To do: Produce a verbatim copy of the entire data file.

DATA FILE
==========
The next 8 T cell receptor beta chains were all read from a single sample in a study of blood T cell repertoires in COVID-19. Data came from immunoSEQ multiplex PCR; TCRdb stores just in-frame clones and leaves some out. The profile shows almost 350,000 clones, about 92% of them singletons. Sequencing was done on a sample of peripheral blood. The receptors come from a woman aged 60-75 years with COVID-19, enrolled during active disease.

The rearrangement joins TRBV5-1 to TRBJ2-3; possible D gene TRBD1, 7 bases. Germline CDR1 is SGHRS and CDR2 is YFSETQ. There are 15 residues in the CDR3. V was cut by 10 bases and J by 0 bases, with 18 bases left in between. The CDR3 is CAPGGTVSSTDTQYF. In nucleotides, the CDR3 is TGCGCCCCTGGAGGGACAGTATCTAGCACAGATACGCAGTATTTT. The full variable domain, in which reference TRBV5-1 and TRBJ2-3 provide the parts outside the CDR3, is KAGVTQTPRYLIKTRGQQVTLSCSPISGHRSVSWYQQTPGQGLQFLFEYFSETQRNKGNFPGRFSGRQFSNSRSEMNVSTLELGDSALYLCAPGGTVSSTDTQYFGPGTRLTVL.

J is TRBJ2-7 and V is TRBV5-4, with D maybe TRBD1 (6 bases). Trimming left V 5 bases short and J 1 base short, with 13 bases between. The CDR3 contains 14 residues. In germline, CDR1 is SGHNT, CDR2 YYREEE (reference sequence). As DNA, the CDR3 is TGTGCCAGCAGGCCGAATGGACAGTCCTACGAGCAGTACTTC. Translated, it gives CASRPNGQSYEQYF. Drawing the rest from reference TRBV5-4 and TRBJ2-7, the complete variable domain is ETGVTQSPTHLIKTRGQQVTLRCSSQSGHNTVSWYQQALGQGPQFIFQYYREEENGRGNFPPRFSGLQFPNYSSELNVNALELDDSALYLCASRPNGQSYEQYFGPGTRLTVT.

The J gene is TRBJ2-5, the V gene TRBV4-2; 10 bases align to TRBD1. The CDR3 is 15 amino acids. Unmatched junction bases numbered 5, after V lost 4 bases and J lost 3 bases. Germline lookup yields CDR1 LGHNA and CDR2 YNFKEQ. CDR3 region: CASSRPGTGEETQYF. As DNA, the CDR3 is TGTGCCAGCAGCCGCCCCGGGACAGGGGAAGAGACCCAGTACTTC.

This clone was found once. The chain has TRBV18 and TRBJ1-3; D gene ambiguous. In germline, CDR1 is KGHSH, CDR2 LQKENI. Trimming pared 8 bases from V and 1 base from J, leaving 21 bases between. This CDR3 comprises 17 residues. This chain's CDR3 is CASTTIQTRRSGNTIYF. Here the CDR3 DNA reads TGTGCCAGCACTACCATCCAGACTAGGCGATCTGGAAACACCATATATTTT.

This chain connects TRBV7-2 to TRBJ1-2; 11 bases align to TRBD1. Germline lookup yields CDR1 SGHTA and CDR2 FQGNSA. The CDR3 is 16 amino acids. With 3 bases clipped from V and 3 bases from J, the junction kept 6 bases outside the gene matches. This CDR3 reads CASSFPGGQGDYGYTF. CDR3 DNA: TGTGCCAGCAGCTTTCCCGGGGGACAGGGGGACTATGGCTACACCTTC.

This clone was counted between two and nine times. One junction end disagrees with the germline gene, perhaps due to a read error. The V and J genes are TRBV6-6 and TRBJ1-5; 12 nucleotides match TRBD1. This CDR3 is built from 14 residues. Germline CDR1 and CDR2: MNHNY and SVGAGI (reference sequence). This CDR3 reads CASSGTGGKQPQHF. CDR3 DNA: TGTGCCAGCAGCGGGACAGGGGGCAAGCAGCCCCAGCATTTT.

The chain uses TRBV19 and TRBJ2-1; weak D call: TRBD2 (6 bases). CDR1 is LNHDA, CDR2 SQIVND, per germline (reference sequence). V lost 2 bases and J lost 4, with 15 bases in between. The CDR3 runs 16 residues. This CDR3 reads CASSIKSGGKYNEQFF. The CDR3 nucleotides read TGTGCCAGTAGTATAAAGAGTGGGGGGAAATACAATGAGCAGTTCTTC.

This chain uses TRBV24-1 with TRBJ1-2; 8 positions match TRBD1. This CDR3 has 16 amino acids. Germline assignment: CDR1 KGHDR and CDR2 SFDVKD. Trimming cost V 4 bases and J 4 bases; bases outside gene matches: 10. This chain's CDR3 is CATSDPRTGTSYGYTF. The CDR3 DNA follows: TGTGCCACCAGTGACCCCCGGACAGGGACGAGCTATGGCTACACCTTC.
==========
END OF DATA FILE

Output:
The next 8 T cell receptor beta chains were all read from a single sample in a study of blood T cell repertoires in COVID-19. Data came from immunoSEQ multiplex PCR; TCRdb stores just in-frame clones and leaves some out. The profile shows almost 350,000 clones, about 92% of them singletons. Sequencing was done on a sample of peripheral blood. The receptors come from a woman aged 60-75 years with COVID-19, enrolled during active disease.

The rearrangement joins TRBV5-1 to TRBJ2-3; possible D gene TRBD1, 7 bases. Germline CDR1 is SGHRS and CDR2 is YFSETQ. There are 15 residues in the CDR3. V was cut by 10 bases and J by 0 bases, with 18 bases left in between. The CDR3 is CAPGGTVSSTDTQYF. In nucleotides, the CDR3 is TGCGCCCCTGGAGGGACAGTATCTAGCACAGATACGCAGTATTTT. The full variable domain, in which reference TRBV5-1 and TRBJ2-3 provide the parts outside the CDR3, is KAGVTQTPRYLIKTRGQQVTLSCSPISGHRSVSWYQQTPGQGLQFLFEYFSETQRNKGNFPGRFSGRQFSNSRSEMNVSTLELGDSALYLCAPGGTVSSTDTQYFGPGTRLTVL.

J is TRBJ2-7 and V is TRBV5-4, with D maybe TRBD1 (6 bases). Trimming left V 5 bases short and J 1 base short, with 13 bases between. The CDR3 contains 14 residues. In germline, CDR1 is SGHNT, CDR2 YYREEE (reference sequence). As DNA, the CDR3 is TGTGCCAGCAGGCCGAATGGACAGTCCTACGAGCAGTACTTC. Translated, it gives CASRPNGQSYEQYF. Drawing the rest from reference TRBV5-4 and TRBJ2-7, the complete variable domain is ETGVTQSPTHLIKTRGQQVTLRCSSQSGHNTVSWYQQALGQGPQFIFQYYREEENGRGNFPPRFSGLQFPNYSSELNVNALELDDSALYLCASRPNGQSYEQYFGPGTRLTVT.

The J gene is TRBJ2-5, the V gene TRBV4-2; 10 bases align to TRBD1. The CDR3 is 15 amino acids. Unmatched junction bases numbered 5, after V lost 4 bases and J lost 3 bases. Germline lookup yields CDR1 LGHNA and CDR2 YNFKEQ. CDR3 region: CASSRPGTGEETQYF. As DNA, the CDR3 is TGTGCCAGCAGCCGCCCCGGGACAGGGGAAGAGACCCAGTACTTC.

This clone was found once. The chain has TRBV18 and TRBJ1-3; D gene ambiguous. In germline, CDR1 is KGHSH, CDR2 LQKENI. Trimming pared 8 bases from V and 1 base from J, leaving 21 bases between. This CDR3 comprises 17 residues. This chain's CDR3 is CASTTIQTRRSGNTIYF. Here the CDR3 DNA reads TGTGCCAGCACTACCATCCAGACTAGGCGATCTGGAAACACCATATATTTT.

This chain connects TRBV7-2 to TRBJ1-2; 11 bases align to TRBD1. Germline lookup yields CDR1 SGHTA and CDR2 FQGNSA. The CDR3 is 16 amino acids. With 3 bases clipped from V and 3 bases from J, the junction kept 6 bases outside the gene matches. This CDR3 reads CASSFPGGQGDYGYTF. CDR3 DNA: TGTGCCAGCAGCTTTCCCGGGGGACAGGGGGACTATGGCTACACCTTC.

This clone was counted between two and nine times. One junction end disagrees with the germline gene, perhaps due to a read error. The V and J genes are TRBV6-6 and TRBJ1-5; 12 nucleotides match TRBD1. This CDR3 is built from 14 residues. Germline CDR1 and CDR2: MNHNY and SVGAGI (reference sequence). This CDR3 reads CASSGTGGKQPQHF. CDR3 DNA: TGTGCCAGCAGCGGGACAGGGGGCAAGCAGCCCCAGCATTTT.

The chain uses TRBV19 and TRBJ2-1; weak D call: TRBD2 (6 bases). CDR1 is LNHDA, CDR2 SQIVND, per germline (reference sequence). V lost 2 bases and J lost 4, with 15 bases in between. The CDR3 runs 16 residues. This CDR3 reads CASSIKSGGKYNEQFF. The CDR3 nucleotides read TGTGCCAGTAGTATAAAGAGTGGGGGGAAATACAATGAGCAGTTCTTC.

This chain uses TRBV24-1 with TRBJ1-2; 8 positions match TRBD1. This CDR3 has 16 amino acids. Germline assignment: CDR1 KGHDR and CDR2 SFDVKD. Trimming cost V 4 bases and J 4 bases; bases outside gene matches: 10. This chain's CDR3 is CATSDPRTGTSYGYTF. The CDR3 DNA follows: TGTGCCACCAGTGACCCCCGGACAGGGACGAGCTATGGCTACACCTTC.